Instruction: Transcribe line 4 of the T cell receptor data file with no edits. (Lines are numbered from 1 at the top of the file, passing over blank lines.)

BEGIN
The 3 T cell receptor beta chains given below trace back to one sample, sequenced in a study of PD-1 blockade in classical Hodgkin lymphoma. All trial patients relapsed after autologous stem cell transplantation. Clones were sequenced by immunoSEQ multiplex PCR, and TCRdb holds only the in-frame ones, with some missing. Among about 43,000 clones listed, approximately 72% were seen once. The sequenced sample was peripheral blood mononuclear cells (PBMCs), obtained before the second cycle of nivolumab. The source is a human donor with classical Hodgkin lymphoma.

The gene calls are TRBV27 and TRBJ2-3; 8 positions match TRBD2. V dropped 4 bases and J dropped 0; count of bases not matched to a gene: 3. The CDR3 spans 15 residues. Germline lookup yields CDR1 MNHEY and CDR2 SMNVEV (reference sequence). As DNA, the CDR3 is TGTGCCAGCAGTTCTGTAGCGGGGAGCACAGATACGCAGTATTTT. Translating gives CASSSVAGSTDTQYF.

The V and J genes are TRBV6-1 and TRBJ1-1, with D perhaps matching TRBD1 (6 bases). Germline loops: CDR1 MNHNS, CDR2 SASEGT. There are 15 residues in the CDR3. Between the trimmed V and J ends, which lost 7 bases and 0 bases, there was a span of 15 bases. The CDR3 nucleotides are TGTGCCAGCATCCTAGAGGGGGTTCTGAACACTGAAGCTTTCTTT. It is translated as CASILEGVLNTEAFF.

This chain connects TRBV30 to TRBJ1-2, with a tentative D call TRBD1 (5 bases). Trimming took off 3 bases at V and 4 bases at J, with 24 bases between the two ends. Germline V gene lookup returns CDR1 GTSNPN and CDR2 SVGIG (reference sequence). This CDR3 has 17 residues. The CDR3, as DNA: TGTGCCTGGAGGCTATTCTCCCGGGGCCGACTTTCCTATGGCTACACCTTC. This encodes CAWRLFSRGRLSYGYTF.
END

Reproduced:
This chain connects TRBV30 to TRBJ1-2, with a tentative D call TRBD1 (5 bases). Trimming took off 3 bases at V and 4 bases at J, with 24 bases between the two ends. Germline V gene lookup returns CDR1 GTSNPN and CDR2 SVGIG (reference sequence). This CDR3 has 17 residues. The CDR3, as DNA: TGTGCCTGGAGGCTATTCTCCCGGGGCCGACTTTCCTATGGCTACACCTTC. This encodes CAWRLFSRGRLSYGYTF.